Insurance Premium Contract

The insurance premium tax is a tax imposed in the UK on premiums received under a taxable insurance contract. An insurance premium is defined for the purpose of the insurance premium tax as all payments received by the insurer under the insurance contract.

Where an insurer receives premiums that relate to taxable insurance contracts, that insurer is engaging in a taxable business for the purposes of the insurance premium tax, whether or not the insurer is a company licensed by the UK Financial Services Authority to do business. Even if the insurer is not a limited company, or does not have an establishment in the UK, it may be regarded as carrying on an insurance business and be liable to register for insurance premium tax.

An insurance contract is a legally enforceable contract clearly identifying what is insured. Under an insurance contract the insured pays a premium in return for which the insurer indemnifies against loss, compensates for damage or provides some corresponding benefit. The insured party must have an insurable interest in the subject matter of the insurance. The premium charged by the insurer will generally be related to the claims that the insurer expects to meet from the pool of premiums collected.

The insurer requires the insured party to disclose all material facts before signing the contract, otherwise the contract can be declared void. If the contract is breached by the insured party, it can be declared void from the date of breach. In the absence of a breach of contract, the insured person has an absolute right to payment under the insurance contract.

If the insurer enters into a contract which is not a contract of insurance, insurance premium tax does not apply. A contract of guarantee, whereby the guarantor is responsible for a third party paying its debts to a creditor, cannot be a contract of insurance. A contract of guarantee is therefore not liable to insurance premium tax.

Financial instruments such as contracts for difference, swaps and futures are often used for hedging and managing risk, and therefore have some points in common with insurance contracts. However, these are different to contracts for insurance because they provide the possibility for profit or loss. Also, it is not necessary for the person buying the financial instrument to have an insurable interest and the buyer does not have to make full disclosure of material information to the seller. These conditions would apply to an insurance contract, so financial instruments are not insurance contracts and are not subject to insurance premium tax.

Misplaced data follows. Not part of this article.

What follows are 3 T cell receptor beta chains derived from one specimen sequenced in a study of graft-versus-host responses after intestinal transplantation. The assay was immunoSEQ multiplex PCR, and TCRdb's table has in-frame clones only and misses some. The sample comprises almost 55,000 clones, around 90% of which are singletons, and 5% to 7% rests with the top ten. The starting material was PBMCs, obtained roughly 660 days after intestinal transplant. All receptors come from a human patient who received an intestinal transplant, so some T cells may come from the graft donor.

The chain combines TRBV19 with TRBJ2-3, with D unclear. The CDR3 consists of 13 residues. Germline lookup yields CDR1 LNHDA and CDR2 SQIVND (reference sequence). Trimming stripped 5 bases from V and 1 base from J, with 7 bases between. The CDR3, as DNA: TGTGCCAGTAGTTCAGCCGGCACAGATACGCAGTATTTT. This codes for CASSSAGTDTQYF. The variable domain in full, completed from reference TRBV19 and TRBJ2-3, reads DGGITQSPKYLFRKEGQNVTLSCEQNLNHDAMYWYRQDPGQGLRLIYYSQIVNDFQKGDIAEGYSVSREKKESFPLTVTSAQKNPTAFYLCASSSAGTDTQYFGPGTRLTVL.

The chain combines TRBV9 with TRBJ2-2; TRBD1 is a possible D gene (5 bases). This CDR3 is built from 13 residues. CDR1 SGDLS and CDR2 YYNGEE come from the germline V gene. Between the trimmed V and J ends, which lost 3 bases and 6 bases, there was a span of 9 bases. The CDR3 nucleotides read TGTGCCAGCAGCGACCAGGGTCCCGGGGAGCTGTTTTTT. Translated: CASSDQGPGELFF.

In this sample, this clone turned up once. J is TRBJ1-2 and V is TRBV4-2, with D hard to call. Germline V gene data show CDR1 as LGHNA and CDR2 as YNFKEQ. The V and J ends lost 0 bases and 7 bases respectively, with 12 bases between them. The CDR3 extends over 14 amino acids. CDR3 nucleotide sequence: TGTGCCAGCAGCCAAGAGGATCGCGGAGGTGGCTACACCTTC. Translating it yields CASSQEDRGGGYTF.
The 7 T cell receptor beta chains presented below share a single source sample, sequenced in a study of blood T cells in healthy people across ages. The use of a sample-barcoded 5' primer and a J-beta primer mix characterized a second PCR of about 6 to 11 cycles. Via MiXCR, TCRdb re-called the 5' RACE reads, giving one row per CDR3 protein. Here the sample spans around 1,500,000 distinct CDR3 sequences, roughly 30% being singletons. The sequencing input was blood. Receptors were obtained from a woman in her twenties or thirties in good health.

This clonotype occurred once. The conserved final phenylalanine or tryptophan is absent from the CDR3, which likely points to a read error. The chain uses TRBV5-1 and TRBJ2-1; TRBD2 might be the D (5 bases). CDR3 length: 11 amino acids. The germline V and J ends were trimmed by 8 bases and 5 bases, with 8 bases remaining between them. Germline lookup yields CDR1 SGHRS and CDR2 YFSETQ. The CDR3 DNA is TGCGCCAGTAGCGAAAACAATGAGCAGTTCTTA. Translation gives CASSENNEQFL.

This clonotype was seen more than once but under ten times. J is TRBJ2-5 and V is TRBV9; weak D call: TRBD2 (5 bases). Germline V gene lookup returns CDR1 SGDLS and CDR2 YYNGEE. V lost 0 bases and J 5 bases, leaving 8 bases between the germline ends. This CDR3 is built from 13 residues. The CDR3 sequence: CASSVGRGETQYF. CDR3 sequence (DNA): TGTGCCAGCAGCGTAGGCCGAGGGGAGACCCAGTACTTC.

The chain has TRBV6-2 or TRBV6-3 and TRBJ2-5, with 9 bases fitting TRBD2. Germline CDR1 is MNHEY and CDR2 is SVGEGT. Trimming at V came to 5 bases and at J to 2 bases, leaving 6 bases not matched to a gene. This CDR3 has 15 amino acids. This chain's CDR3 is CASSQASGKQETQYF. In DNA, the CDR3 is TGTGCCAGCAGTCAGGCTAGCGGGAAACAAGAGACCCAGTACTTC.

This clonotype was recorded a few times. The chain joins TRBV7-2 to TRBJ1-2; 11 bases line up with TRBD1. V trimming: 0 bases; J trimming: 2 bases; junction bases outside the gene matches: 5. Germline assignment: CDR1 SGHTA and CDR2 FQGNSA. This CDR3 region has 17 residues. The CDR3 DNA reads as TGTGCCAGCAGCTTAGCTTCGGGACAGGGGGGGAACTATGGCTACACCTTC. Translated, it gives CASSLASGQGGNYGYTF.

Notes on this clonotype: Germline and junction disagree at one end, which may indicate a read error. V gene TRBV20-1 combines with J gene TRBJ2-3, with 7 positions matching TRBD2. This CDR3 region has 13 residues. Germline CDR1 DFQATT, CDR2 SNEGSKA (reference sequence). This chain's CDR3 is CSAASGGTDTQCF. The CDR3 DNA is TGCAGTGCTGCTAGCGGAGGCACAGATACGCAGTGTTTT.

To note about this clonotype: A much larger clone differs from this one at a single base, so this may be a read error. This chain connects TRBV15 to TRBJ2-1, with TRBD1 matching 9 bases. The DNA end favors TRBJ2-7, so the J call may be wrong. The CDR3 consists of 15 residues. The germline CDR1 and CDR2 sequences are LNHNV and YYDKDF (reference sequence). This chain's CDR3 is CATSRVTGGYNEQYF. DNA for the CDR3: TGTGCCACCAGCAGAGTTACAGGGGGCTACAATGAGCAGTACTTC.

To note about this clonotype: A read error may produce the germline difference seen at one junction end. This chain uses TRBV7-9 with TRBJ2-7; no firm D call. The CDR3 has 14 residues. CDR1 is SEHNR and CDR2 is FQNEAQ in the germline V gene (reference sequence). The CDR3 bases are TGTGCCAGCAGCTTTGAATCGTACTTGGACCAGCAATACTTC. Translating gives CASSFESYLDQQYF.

Exempt insurance contracts

All types of insurance risk located in the UK are taxable unless they are specifically exempted by the legislation. The exemptions from insurance premium tax include the following types of contract:

Re-insurance; Life insurance, permanent health insurance, and all other “long-term” insurance except medical insurance; Export finance; Commercial goods in international transit; and Risks located outside the UK.

Also, a contract for insurance of a commercial ship or a commercial aircraft relating to insurance against accident, hull and third party risks is exempt.

Where an insurance contract relates to both taxable and exempt risks, the premiums paid must be apportioned for the purpose of calculating the insurance premium tax payable. The insurer is responsible for making sure that this is done in a reasonable way.

Rates of insurance premium tax

The standard rate of insurance premium tax, which applies to premiums paid on most taxable insurance contracts, is 5%. From January 2011 the rate will rise to 6%.

The higher rate of insurance premium tax is 17.5%, rising to 20% from January 2011. The higher rate applies to insurance sales in the following sectors, where insurance contracts are concluded in relation to goods and services subject to VAT:

Sales of motor cars, light vans, or motor cycles; Sales of electrical or mechanical domestic appliances; Sales of travel insurance.

All travel insurance is subject to the higher rate of insurance premium tax, but in the other sectors mentioned above the higher rate applies only when the insurance is sold by or through the person who is also supplying those goods.

Registering for insurance premium tax

Anyone receiving taxable insurance premiums as an insurer, or intending to do so, must register for insurance premium tax. Also, anyone who charges an insured person an insurance-related fee in connection with a higher-rated contract (known as a taxable intermediary) must also register for insurance premium tax. Where premiums are only being received for exempt insurance contracts, there is no need to register.

The taxpayer should notify HMRC within 30 days of receiving the first taxable premium or intending to do so. Registration is done by completing Form IPT 1 “Application for registration”. A return should be completed every three months and payment of insurance premium tax made with the return.


HMRC website

Deloitte budget website